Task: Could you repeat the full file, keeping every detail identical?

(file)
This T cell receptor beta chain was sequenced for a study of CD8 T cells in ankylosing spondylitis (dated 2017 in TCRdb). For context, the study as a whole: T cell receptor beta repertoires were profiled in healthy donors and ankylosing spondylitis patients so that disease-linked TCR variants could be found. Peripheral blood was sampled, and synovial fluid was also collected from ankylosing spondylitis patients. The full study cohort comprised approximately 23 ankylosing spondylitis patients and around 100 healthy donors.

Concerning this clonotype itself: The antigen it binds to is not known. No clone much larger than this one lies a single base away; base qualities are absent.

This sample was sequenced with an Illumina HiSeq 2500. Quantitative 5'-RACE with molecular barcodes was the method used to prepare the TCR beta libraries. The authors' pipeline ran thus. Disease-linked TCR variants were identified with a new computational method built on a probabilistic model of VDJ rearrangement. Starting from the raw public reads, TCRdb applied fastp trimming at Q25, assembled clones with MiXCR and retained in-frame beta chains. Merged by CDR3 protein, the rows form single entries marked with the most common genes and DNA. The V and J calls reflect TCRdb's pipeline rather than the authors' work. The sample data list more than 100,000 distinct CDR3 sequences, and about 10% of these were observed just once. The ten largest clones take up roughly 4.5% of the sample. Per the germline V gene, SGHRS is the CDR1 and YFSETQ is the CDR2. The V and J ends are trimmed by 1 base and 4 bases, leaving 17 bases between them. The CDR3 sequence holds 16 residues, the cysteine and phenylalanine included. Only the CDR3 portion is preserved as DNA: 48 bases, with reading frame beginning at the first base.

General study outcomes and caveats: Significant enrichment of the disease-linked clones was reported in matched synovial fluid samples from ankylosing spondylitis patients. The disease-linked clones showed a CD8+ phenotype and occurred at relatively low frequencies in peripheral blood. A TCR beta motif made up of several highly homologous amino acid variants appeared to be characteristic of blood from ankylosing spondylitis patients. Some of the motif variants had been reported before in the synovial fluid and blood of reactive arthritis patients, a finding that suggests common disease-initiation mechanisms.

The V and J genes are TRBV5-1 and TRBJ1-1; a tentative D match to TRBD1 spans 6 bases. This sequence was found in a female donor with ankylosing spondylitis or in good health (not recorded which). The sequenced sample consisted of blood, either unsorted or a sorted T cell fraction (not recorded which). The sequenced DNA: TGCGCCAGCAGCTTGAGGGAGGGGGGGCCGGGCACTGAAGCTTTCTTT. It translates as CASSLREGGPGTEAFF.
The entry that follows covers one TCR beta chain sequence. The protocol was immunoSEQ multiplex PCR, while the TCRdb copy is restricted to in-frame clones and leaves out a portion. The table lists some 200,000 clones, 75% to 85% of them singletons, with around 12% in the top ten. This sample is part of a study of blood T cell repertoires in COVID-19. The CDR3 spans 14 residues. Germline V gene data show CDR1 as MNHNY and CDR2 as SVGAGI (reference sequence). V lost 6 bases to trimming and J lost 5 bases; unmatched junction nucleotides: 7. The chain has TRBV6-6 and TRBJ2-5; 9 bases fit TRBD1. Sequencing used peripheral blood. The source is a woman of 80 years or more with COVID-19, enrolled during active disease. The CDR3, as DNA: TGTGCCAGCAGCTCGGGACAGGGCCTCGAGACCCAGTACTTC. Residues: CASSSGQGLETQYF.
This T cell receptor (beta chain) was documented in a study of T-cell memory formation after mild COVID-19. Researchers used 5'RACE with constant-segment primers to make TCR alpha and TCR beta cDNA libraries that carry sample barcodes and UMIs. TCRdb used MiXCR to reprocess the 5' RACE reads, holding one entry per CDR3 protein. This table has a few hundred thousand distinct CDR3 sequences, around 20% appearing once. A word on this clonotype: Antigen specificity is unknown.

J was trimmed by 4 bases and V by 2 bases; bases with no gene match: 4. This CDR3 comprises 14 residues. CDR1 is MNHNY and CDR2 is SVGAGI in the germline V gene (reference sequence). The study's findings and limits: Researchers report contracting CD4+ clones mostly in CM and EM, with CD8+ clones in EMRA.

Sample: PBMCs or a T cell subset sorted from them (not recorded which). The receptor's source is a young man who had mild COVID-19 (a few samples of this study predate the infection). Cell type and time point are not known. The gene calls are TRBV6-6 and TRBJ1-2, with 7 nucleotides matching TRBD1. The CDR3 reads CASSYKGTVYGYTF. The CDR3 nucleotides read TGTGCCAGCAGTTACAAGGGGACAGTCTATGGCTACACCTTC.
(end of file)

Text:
This T cell receptor beta chain was sequenced for a study of CD8 T cells in ankylosing spondylitis (dated 2017 in TCRdb). For context, the study as a whole: T cell receptor beta repertoires were profiled in healthy donors and ankylosing spondylitis patients so that disease-linked TCR variants could be found. Peripheral blood was sampled, and synovial fluid was also collected from ankylosing spondylitis patients. The full study cohort comprised approximately 23 ankylosing spondylitis patients and around 100 healthy donors.

Concerning this clonotype itself: The antigen it binds to is not known. No clone much larger than this one lies a single base away; base qualities are absent.

This sample was sequenced with an Illumina HiSeq 2500. Quantitative 5'-RACE with molecular barcodes was the method used to prepare the TCR beta libraries. The authors' pipeline ran thus. Disease-linked TCR variants were identified with a new computational method built on a probabilistic model of VDJ rearrangement. Starting from the raw public reads, TCRdb applied fastp trimming at Q25, assembled clones with MiXCR and retained in-frame beta chains. Merged by CDR3 protein, the rows form single entries marked with the most common genes and DNA. The V and J calls reflect TCRdb's pipeline rather than the authors' work. The sample data list more than 100,000 distinct CDR3 sequences, and about 10% of these were observed just once. The ten largest clones take up roughly 4.5% of the sample. Per the germline V gene, SGHRS is the CDR1 and YFSETQ is the CDR2. The V and J ends are trimmed by 1 base and 4 bases, leaving 17 bases between them. The CDR3 sequence holds 16 residues, the cysteine and phenylalanine included. Only the CDR3 portion is preserved as DNA: 48 bases, with reading frame beginning at the first base.

General study outcomes and caveats: Significant enrichment of the disease-linked clones was reported in matched synovial fluid samples from ankylosing spondylitis patients. The disease-linked clones showed a CD8+ phenotype and occurred at relatively low frequencies in peripheral blood. A TCR beta motif made up of several highly homologous amino acid variants appeared to be characteristic of blood from ankylosing spondylitis patients. Some of the motif variants had been reported before in the synovial fluid and blood of reactive arthritis patients, a finding that suggests common disease-initiation mechanisms.

The V and J genes are TRBV5-1 and TRBJ1-1; a tentative D match to TRBD1 spans 6 bases. This sequence was found in a female donor with ankylosing spondylitis or in good health (not recorded which). The sequenced sample consisted of blood, either unsorted or a sorted T cell fraction (not recorded which). The sequenced DNA: TGCGCCAGCAGCTTGAGGGAGGGGGGGCCGGGCACTGAAGCTTTCTTT. It translates as CASSLREGGPGTEAFF.
The entry that follows covers one TCR beta chain sequence. The protocol was immunoSEQ multiplex PCR, while the TCRdb copy is restricted to in-frame clones and leaves out a portion. The table lists some 200,000 clones, 75% to 85% of them singletons, with around 12% in the top ten. This sample is part of a study of blood T cell repertoires in COVID-19. The CDR3 spans 14 residues. Germline V gene data show CDR1 as MNHNY and CDR2 as SVGAGI (reference sequence). V lost 6 bases to trimming and J lost 5 bases; unmatched junction nucleotides: 7. The chain has TRBV6-6 and TRBJ2-5; 9 bases fit TRBD1. Sequencing used peripheral blood. The source is a woman of 80 years or more with COVID-19, enrolled during active disease. The CDR3, as DNA: TGTGCCAGCAGCTCGGGACAGGGCCTCGAGACCCAGTACTTC. Residues: CASSSGQGLETQYF.
This T cell receptor (beta chain) was documented in a study of T-cell memory formation after mild COVID-19. Researchers used 5'RACE with constant-segment primers to make TCR alpha and TCR beta cDNA libraries that carry sample barcodes and UMIs. TCRdb used MiXCR to reprocess the 5' RACE reads, holding one entry per CDR3 protein. This table has a few hundred thousand distinct CDR3 sequences, around 20% appearing once. A word on this clonotype: Antigen specificity is unknown.

J was trimmed by 4 bases and V by 2 bases; bases with no gene match: 4. This CDR3 comprises 14 residues. CDR1 is MNHNY and CDR2 is SVGAGI in the germline V gene (reference sequence). The study's findings and limits: Researchers report contracting CD4+ clones mostly in CM and EM, with CD8+ clones in EMRA.

Sample: PBMCs or a T cell subset sorted from them (not recorded which). The receptor's source is a young man who had mild COVID-19 (a few samples of this study predate the infection). Cell type and time point are not known. The gene calls are TRBV6-6 and TRBJ1-2, with 7 nucleotides matching TRBD1. The CDR3 reads CASSYKGTVYGYTF. The CDR3 nucleotides read TGTGCCAGCAGTTACAAGGGGACAGTCTATGGCTACACCTTC.